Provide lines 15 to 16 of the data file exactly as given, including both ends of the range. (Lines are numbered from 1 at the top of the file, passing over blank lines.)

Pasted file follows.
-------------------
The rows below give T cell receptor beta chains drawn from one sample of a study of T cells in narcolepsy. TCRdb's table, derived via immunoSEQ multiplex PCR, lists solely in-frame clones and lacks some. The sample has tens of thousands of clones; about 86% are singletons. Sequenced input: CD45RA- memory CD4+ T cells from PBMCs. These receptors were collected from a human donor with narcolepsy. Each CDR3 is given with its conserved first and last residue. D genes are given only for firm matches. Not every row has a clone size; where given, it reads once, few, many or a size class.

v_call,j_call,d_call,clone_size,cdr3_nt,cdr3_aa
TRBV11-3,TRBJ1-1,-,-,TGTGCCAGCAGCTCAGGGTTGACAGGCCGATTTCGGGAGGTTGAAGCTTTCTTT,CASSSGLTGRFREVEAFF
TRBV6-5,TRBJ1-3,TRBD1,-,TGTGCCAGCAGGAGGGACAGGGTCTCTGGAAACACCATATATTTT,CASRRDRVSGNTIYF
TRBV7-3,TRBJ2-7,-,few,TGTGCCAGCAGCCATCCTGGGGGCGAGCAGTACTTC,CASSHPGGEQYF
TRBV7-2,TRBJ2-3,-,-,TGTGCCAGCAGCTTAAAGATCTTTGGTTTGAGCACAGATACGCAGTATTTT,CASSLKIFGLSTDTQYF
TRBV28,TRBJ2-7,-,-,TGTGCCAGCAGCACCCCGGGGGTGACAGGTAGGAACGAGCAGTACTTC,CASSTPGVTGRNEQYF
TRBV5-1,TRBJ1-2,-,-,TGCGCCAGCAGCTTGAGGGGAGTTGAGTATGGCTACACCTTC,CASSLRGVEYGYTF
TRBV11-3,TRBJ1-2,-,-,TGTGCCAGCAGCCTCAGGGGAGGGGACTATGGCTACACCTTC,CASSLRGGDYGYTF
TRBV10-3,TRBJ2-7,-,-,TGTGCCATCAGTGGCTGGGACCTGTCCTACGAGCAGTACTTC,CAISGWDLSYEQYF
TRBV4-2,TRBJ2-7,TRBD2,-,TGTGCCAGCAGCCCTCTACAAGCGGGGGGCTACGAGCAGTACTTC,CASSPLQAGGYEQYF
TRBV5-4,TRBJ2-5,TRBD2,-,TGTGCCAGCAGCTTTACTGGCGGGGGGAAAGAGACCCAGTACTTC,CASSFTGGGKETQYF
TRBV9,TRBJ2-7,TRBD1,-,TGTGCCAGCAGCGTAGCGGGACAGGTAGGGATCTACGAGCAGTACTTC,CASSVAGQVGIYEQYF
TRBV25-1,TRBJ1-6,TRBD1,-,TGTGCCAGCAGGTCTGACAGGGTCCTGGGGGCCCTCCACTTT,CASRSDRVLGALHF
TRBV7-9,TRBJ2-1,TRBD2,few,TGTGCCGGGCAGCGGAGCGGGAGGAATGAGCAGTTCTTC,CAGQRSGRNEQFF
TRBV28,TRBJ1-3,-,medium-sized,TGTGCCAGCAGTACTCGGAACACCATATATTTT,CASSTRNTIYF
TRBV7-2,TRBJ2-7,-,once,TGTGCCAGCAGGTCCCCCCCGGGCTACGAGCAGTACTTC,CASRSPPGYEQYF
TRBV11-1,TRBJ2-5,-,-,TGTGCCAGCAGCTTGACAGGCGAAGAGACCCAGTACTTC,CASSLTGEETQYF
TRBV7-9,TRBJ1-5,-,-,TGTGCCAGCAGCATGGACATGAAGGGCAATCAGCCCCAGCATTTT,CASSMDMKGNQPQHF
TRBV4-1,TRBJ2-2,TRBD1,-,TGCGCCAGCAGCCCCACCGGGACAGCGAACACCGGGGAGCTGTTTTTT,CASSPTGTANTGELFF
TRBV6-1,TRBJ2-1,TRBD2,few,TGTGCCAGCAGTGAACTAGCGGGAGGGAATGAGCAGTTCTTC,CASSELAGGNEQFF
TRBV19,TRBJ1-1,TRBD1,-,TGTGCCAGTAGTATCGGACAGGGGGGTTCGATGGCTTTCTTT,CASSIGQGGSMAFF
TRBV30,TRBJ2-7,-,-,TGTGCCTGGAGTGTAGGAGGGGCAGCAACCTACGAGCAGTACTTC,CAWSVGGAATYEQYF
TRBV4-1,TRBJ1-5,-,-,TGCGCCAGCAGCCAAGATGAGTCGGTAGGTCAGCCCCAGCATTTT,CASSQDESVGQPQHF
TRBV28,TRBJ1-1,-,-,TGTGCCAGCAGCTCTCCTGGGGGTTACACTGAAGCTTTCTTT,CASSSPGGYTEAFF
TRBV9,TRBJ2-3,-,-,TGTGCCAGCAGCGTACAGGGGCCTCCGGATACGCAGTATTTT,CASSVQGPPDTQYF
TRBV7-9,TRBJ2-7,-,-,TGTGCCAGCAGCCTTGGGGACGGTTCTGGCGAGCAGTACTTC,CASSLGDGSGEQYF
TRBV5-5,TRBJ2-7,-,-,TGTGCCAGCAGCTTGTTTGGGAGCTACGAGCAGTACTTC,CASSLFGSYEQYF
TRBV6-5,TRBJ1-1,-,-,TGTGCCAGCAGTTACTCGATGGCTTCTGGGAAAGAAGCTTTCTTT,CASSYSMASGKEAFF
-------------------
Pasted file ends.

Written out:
TRBV7-9,TRBJ2-1,TRBD2,few,TGTGCCGGGCAGCGGAGCGGGAGGAATGAGCAGTTCTTC,CAGQRSGRNEQFF
TRBV28,TRBJ1-3,-,medium-sized,TGTGCCAGCAGTACTCGGAACACCATATATTTT,CASSTRNTIYF